Submitted to: American Journal of Veterinary Research
Publication Type: Peer Reviewed Journal
Publication Acceptance Date: 12/15/2009
Publication Date: 12/1/2010
Citation: Adell, A.D., Perez, A.M., Navarro, R., Lopez, I., Paz, P., Rodriguez, L.L. 2010. Estimation of the time of seroconversion to the New Jersey serotype of vesicular stomatitis virus in sentinel cattle of dairy herds located at high and low elevations in southern Mexico. American Journal of Veterinary Research. 71(12):1451-1456. Interpretive Summary: Vesicular Stomatitis New Jersey Virus (VSNJV) is an insect-transmitted Rhabdovirus casing vesicular disease in domestic livestock inclusive of cattle. The correlation of VSV infection to environmental conditions remains poorly understood. In this study, we aimed to estimate time to infection by VSNJV (determined by blood tests) in sentinel cattle in southern Mexico. Utilizing 92 sentinel cattle in four free-ranging dairy herds located at an elevation of 500 meters and another located at a lower-elevation, less than 500 meters in southern Mexico, we monitored infection status by testing blood samples taken every 10 weeks. We hypothesized that the VSVNJV-infection was significantly higher for herds located in the higher elevation. Sample results showed that the infection was higher for sentinel cattle in high elevations compared to those in lower elevations. Infection was most frequent during the rainy season and at the beginning of the dry season. These results support the hypothesis that environmental conditions in higher elevation herds are more favorable for the transmission of VSVNJV. These findings will contribute to our understanding of VSV dynamics in an area close to the United States where the disease occurs regularly and will aid in designing disease control strategies.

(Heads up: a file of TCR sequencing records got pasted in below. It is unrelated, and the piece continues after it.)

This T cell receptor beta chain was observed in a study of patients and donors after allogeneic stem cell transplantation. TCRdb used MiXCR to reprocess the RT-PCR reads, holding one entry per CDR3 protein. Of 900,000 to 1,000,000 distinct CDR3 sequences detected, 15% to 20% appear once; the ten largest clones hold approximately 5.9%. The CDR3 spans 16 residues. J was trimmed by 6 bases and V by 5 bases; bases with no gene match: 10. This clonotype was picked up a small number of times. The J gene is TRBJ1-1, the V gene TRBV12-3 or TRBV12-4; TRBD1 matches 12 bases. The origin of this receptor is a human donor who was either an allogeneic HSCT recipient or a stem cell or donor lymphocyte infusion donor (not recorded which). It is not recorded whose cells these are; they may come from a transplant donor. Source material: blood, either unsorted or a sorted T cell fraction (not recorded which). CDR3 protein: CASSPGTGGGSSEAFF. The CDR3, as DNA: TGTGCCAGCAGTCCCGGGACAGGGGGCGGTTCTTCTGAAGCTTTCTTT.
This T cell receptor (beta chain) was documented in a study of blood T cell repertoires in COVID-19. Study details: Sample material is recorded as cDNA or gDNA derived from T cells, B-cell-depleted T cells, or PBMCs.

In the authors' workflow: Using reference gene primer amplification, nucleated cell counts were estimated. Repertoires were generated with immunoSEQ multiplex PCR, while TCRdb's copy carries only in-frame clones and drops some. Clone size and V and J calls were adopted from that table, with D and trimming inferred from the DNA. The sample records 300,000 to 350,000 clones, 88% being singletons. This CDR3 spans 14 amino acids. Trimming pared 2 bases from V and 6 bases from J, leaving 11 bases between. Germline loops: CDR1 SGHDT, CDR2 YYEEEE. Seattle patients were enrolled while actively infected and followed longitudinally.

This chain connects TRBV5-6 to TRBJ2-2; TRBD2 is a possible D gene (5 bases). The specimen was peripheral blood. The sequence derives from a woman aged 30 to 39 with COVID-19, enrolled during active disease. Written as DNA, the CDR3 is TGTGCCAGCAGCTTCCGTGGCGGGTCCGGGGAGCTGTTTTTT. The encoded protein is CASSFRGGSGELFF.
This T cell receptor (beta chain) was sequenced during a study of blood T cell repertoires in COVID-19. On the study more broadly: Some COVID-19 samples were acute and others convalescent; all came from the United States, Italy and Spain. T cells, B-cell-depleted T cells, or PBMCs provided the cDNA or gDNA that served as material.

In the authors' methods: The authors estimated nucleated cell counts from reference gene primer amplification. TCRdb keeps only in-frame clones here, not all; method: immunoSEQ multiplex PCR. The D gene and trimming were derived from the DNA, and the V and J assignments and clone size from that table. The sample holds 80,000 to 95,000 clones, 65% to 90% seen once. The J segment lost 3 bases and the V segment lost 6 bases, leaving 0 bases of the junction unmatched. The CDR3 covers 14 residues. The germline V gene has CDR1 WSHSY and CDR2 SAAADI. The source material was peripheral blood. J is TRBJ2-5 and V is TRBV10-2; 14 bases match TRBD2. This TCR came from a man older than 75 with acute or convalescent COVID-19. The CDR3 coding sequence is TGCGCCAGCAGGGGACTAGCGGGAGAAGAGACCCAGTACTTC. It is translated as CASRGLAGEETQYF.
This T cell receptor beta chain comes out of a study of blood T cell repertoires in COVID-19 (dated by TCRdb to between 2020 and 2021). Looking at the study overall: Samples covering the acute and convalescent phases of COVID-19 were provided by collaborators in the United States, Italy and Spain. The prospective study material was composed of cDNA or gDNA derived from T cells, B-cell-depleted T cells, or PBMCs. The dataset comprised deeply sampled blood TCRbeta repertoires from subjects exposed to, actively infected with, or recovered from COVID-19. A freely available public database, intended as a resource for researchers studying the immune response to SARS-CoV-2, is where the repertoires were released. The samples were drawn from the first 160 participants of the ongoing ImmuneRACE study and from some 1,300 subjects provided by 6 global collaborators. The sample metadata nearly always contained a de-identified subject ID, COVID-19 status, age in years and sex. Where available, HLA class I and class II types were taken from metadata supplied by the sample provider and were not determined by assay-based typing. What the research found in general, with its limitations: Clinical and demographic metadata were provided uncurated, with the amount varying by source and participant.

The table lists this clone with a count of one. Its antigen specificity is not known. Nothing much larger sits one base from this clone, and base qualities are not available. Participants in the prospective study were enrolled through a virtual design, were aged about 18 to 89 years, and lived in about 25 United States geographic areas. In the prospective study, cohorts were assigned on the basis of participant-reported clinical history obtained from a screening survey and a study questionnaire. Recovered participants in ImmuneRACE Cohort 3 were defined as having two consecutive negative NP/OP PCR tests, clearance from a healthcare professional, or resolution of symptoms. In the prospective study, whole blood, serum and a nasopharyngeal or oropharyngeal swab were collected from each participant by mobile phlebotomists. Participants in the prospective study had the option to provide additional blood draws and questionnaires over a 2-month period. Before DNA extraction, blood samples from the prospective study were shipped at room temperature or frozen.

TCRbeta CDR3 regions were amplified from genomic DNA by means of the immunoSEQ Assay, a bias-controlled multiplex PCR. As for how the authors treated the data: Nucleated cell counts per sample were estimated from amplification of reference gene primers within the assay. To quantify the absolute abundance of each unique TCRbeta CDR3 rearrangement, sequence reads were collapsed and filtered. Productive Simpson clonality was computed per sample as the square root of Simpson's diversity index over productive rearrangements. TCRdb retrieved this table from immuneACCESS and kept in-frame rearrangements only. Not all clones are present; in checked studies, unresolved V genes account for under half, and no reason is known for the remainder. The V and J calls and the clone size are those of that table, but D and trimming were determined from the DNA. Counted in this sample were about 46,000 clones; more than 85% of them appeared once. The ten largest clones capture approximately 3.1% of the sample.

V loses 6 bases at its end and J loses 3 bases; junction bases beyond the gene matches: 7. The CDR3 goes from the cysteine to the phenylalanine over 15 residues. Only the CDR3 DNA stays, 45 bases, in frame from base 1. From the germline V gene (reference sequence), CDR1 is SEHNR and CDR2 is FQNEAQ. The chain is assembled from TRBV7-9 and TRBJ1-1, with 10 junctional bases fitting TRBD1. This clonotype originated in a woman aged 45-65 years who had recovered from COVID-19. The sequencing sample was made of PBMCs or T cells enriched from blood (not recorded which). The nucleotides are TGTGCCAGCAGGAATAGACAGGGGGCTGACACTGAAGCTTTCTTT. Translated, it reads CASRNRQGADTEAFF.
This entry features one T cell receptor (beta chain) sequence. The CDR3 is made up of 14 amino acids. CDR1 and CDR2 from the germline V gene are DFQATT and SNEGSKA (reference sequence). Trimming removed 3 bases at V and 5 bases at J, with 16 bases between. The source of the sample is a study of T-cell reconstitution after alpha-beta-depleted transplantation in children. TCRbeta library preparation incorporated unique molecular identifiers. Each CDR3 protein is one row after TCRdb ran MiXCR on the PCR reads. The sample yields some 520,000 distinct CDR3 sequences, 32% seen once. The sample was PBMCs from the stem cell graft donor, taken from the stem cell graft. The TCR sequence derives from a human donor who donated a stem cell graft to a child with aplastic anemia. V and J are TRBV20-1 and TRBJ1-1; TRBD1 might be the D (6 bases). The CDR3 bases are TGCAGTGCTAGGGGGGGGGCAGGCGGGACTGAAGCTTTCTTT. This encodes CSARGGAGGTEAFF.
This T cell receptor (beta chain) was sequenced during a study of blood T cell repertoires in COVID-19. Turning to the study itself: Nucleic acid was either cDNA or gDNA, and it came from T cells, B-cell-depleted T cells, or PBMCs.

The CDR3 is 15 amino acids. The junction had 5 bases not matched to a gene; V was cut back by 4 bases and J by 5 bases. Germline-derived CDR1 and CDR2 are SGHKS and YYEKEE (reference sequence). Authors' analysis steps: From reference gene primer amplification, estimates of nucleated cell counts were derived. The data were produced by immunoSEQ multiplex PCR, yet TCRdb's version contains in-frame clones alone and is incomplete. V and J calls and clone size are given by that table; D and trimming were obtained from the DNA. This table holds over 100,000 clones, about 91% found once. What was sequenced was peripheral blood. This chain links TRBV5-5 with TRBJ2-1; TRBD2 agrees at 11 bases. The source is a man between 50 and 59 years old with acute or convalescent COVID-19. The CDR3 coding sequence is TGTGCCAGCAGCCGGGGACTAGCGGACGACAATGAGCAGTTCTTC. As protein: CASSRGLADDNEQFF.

Technical Abstract: To estimate time to seroconversion to vesicular stomatitis 1 New Jersey virus (VSNJV) in sentinel cattle in southern Mexico, ninety-two sentinel cattle in four free-ranging dairy herds at high- (=500 mts) and low-elevation (<500 mts) locations in southern Mexico were studied. A prospective cohort study design was used to test sentinel cattle every 10 weeks using serum neutralization test. The hypothesis that the hazard for VSNJV-seroconversion was significantly (P<0.05) higher for sentinel cattle in high elevation herds (HEH), compared to cattle in low elevation herds (LEH), was assessed using a Cox proportional-hazards model. Hazard for VSNJV-seroconversion was higher for sentinel cattle in HEH compared to cattle in LEH (HR= 3.56, CI95% HR=2.43-5.58, P<0.01). Seroconversion was most frequent during the rainy season and beginning of the dry season. These results support the hypothesis that environmental conditions in HEH are more favorable for transmission of VSNJV than in LEH in southern Mexico. These findings will contribute to increase our understanding on VSV dynamics in the endemic setting closest located to the United States, and will help to design effective preventive and control strategies aimed at decreasing the impact of future virus incursions into the United States.